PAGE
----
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Joe McEvoy

    Joe McEvoy

    Salem, MA
    Chief Strategy Officer
    Action, Inc.

    Briefly describe your daily job duties.
    As CSO I lead all of my organization’s work in implementing our strategic plan. This includes developing new programs and partnerships in response to needs in the community, building strategic partnerships with other providers and funding organizations, advocating for change at the local and state level, and identifying internal improvements that ensure we can best use our resources. I also lead all of the agency’s fundraising and communication efforts – so every day is really very different.

    As a person who stutters, share the most challenging part of your job.
    I think, like most people who stutter, speaking to large groups can be a challenge. I have the added challenge of having an accent (I’m Irish) which can sometimes make me feel like it’s harder for people to understand me. It’s definitely something I want to work on and become more comfortable with, as I’d like to be able to do more of it. I am lucky to able to rely on a great team who have many different skills, which allows me to work to my strengths, like being a much better communicator with smaller groups and at building personal relationships. Other than that, many people who stutter will recognize how tired you can get after a long day of talking – sometimes I get home and just need to not talk for a while in the evening!

    What are your long-term career aspirations?
    I love working in the community non-profit space, and particularly in anti-poverty work. While I imagine one day I would like to be the CEO of a non-profit, for right now, I love what I do. I honestly feel like I have my dream job and I want to continue to do all I can to help meet the needs of folks in our community who may be struggling.

    Did you self-disclose your stuttering during the job hiring process?
    Yes, I did – in those kind of situations it makes everyone feel much more comfortable, and I feel like by naming it, you lessen the stress and it’s impact on your interaction. The first time I stuttered in the interview, I took a moment to explain that I had a stutter. My boss has been very supportive from the moment I mentioned it, and it has never had any negative impacts on my work. I don’t always disclose, but I will in the right circumstances – I talk very openly about it with coworkers and folks in the community. I hosted a screening of “My Beautiful Stutter” for my coworkers and invited some donors and community partners, and I regularly share information on Stuttering Awareness Day.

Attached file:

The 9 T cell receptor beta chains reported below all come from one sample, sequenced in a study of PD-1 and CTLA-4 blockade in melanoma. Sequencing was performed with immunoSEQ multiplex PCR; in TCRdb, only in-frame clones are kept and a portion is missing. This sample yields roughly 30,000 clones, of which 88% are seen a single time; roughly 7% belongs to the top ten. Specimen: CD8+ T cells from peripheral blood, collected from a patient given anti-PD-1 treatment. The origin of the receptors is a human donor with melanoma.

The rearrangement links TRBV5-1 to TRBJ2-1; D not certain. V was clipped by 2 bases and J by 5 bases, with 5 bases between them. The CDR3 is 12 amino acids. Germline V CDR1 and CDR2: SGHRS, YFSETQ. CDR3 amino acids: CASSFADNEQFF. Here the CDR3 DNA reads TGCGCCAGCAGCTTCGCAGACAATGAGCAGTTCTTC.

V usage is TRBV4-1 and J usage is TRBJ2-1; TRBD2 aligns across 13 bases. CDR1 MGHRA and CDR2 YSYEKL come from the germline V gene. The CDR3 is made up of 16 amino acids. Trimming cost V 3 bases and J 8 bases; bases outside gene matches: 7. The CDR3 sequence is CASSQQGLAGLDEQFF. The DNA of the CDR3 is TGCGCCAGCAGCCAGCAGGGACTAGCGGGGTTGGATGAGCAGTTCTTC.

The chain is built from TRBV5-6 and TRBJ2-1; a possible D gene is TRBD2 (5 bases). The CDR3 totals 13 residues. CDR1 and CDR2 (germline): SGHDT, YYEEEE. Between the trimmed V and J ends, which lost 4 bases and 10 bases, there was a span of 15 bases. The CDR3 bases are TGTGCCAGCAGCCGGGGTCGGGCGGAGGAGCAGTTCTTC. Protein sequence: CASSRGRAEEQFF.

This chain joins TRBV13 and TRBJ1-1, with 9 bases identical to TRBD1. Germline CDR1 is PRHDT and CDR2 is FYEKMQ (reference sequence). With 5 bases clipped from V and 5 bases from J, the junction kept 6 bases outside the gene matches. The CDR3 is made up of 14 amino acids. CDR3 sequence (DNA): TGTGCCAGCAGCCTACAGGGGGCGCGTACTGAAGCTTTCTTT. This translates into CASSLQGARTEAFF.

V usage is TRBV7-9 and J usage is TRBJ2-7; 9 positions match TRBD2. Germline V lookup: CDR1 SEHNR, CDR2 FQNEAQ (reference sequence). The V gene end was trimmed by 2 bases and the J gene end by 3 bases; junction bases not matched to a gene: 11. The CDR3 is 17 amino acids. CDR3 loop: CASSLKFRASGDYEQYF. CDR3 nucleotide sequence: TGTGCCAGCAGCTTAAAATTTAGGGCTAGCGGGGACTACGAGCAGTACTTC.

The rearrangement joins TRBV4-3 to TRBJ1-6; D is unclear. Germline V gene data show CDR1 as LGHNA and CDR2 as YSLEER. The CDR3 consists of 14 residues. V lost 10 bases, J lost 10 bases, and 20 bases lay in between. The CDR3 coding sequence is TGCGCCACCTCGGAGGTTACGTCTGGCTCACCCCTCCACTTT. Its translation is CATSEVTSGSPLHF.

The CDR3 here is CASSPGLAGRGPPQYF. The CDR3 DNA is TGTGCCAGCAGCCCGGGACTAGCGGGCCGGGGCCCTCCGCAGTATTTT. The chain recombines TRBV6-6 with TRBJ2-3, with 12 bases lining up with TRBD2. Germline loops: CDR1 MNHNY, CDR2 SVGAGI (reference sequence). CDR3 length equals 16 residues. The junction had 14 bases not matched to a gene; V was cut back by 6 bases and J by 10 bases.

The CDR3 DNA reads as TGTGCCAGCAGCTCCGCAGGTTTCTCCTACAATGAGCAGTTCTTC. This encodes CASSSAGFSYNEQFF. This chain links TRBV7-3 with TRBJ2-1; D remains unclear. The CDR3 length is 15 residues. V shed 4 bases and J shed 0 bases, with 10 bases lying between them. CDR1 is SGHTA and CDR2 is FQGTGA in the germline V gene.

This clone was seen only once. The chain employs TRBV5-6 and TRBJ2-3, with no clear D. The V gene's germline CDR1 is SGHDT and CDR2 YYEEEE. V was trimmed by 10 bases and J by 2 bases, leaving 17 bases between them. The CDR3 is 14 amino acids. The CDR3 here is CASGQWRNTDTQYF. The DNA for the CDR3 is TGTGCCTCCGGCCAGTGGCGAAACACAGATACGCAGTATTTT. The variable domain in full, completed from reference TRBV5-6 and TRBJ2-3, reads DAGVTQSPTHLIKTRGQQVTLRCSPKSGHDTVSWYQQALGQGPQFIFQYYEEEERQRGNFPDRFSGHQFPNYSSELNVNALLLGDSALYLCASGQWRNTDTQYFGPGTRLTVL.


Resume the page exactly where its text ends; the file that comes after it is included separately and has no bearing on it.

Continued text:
What is your proudest moment at your current company?
    I’m really proud of all the work my agency does to serve the community – every day we change people’s lives for the better and offer hope in times of crisis. What I am most proud of is how our entire team went above and beyond, working so hard, and being so innovative and imaginative about how we were able to help those in need when the COVID-19 pandemic first hit.

    Describe how stuttering makes you a better, more valued contributor at work.
    It might be counterintuitive but I think that stuttering helps in a number of ways. It often evokes openness and engagement with people that might be surprising to someone who does not stutter. By sharing that you stutter, and being comfortable with stuttering, you are showing a vulnerability that many people respond to. I feel like I am much better able to build relationships with individuals. I also feel like stuttering has helped me become a much better communicator – I love writing (there is no stuttering in writing!) and the tactic of replacing trickier words or sounds has given me a great vocabulary that definitely comes in handy!

    What’s your best advice for people who stutter just entering the workplace and for those in a career striving to achieve greater success?
    I don’t know about advice, but I really feel like being open and even a little bit vulnerable is our superpower! While it might feel stressful to put yourself out there, I can honestly say that I have never ever received any negative response when disclosing. Stuttering gives us a unique perspective, we value personal interactions and communication in a different way – in the workplace this can really set you apart and can help you build incredible relationships!